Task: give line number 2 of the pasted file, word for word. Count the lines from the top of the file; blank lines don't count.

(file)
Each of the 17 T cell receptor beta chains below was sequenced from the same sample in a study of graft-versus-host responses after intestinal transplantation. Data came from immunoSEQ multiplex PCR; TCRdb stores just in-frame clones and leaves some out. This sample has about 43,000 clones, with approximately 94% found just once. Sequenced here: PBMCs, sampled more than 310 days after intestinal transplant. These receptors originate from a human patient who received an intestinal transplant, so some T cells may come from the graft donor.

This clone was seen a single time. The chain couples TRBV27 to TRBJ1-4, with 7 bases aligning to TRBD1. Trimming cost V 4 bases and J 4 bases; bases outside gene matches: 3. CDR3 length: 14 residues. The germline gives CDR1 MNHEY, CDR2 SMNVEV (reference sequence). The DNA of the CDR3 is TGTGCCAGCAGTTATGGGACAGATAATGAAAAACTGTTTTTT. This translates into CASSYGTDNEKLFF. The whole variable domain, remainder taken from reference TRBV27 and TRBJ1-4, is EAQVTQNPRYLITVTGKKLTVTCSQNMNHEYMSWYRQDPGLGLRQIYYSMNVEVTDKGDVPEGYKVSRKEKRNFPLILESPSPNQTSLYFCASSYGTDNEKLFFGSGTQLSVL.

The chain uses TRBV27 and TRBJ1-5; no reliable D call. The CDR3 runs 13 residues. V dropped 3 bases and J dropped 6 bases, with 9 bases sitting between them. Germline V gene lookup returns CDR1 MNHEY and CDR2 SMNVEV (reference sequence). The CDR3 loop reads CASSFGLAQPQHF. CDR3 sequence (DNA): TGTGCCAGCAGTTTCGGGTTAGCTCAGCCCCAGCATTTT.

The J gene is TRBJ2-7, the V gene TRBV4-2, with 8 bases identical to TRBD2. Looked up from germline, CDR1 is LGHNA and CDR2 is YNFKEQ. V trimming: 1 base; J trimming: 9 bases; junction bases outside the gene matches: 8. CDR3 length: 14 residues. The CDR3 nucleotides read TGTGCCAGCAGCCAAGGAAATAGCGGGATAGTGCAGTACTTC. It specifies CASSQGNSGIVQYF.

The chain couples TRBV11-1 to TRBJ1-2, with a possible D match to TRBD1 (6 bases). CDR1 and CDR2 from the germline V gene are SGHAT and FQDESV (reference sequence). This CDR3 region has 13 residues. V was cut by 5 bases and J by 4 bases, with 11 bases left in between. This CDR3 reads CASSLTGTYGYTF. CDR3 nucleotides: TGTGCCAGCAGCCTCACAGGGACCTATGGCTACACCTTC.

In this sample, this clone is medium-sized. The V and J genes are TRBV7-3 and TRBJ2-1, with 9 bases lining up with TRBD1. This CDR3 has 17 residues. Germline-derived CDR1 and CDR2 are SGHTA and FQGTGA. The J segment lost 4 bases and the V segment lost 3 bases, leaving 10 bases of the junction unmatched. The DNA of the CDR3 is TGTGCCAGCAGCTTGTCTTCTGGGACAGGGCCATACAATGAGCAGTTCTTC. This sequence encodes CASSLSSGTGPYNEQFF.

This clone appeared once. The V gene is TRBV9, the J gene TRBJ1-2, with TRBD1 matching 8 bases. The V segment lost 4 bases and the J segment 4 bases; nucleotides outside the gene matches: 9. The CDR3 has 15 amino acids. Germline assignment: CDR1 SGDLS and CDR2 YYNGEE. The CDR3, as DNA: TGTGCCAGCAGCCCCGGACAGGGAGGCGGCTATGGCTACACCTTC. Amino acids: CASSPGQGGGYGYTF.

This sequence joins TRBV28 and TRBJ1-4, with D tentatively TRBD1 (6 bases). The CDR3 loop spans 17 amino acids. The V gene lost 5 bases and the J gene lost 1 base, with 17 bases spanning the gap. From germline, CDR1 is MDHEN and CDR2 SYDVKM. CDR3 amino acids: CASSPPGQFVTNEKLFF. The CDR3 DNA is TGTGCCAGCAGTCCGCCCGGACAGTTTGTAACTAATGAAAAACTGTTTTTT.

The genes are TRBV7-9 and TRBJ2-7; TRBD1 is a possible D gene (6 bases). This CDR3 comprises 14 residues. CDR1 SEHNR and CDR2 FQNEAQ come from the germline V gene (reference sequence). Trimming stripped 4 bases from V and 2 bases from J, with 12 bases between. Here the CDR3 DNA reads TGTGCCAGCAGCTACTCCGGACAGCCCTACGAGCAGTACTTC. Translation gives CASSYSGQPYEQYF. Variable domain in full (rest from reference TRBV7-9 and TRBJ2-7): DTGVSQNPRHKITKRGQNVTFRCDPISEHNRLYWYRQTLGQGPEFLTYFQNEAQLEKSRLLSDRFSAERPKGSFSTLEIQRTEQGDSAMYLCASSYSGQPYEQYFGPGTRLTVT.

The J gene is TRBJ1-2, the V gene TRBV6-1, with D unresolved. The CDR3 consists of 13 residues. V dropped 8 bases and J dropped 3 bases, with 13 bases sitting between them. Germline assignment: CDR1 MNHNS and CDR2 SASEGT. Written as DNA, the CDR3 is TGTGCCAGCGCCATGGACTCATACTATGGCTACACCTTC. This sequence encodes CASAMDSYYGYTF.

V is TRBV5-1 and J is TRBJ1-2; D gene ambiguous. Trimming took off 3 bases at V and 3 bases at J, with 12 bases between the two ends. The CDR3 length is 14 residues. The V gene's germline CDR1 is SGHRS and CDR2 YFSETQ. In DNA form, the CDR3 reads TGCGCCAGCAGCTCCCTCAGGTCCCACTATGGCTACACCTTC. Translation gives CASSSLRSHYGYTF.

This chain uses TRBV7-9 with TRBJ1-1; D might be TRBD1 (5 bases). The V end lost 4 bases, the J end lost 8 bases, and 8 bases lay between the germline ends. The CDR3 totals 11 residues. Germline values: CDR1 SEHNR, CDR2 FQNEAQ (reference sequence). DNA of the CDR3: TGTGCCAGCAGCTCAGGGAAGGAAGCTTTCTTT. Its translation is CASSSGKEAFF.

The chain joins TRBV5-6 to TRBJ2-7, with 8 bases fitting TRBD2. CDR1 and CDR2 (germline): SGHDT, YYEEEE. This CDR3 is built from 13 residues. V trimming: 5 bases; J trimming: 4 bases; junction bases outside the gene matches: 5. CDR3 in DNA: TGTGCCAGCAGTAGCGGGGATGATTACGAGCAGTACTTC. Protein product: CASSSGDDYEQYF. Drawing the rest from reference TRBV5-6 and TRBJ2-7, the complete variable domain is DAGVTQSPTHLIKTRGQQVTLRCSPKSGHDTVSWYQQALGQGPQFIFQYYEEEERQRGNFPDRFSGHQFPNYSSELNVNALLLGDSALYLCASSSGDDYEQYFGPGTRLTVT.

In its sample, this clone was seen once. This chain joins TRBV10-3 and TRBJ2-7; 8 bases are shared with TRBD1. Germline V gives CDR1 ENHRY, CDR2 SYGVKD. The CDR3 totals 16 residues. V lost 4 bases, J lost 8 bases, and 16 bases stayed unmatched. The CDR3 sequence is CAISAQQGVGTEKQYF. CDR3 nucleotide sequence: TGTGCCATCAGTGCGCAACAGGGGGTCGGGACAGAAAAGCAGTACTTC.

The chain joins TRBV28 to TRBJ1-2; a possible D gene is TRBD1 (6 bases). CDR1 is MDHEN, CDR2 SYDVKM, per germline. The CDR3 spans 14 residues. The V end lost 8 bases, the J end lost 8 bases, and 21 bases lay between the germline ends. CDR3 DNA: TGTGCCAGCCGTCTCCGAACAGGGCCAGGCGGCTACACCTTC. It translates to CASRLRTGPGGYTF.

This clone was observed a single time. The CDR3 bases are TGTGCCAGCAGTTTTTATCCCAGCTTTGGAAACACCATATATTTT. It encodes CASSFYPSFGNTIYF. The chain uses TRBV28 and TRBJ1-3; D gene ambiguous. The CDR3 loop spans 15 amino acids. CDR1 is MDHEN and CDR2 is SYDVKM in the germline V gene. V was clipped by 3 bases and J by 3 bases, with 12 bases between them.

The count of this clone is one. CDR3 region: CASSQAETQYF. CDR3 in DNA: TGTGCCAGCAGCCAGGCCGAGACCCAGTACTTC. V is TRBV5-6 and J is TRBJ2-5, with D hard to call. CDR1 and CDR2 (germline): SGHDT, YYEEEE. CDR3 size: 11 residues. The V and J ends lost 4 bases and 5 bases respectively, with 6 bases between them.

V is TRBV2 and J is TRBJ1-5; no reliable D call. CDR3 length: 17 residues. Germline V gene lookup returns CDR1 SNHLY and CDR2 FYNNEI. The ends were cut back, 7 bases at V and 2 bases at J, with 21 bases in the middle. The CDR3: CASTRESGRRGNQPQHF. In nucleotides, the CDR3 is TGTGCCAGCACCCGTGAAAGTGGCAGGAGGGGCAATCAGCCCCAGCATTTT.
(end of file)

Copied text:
This clone was seen a single time. The chain couples TRBV27 to TRBJ1-4, with 7 bases aligning to TRBD1. Trimming cost V 4 bases and J 4 bases; bases outside gene matches: 3. CDR3 length: 14 residues. The germline gives CDR1 MNHEY, CDR2 SMNVEV (reference sequence). The DNA of the CDR3 is TGTGCCAGCAGTTATGGGACAGATAATGAAAAACTGTTTTTT. This translates into CASSYGTDNEKLFF. The whole variable domain, remainder taken from reference TRBV27 and TRBJ1-4, is EAQVTQNPRYLITVTGKKLTVTCSQNMNHEYMSWYRQDPGLGLRQIYYSMNVEVTDKGDVPEGYKVSRKEKRNFPLILESPSPNQTSLYFCASSYGTDNEKLFFGSGTQLSVL.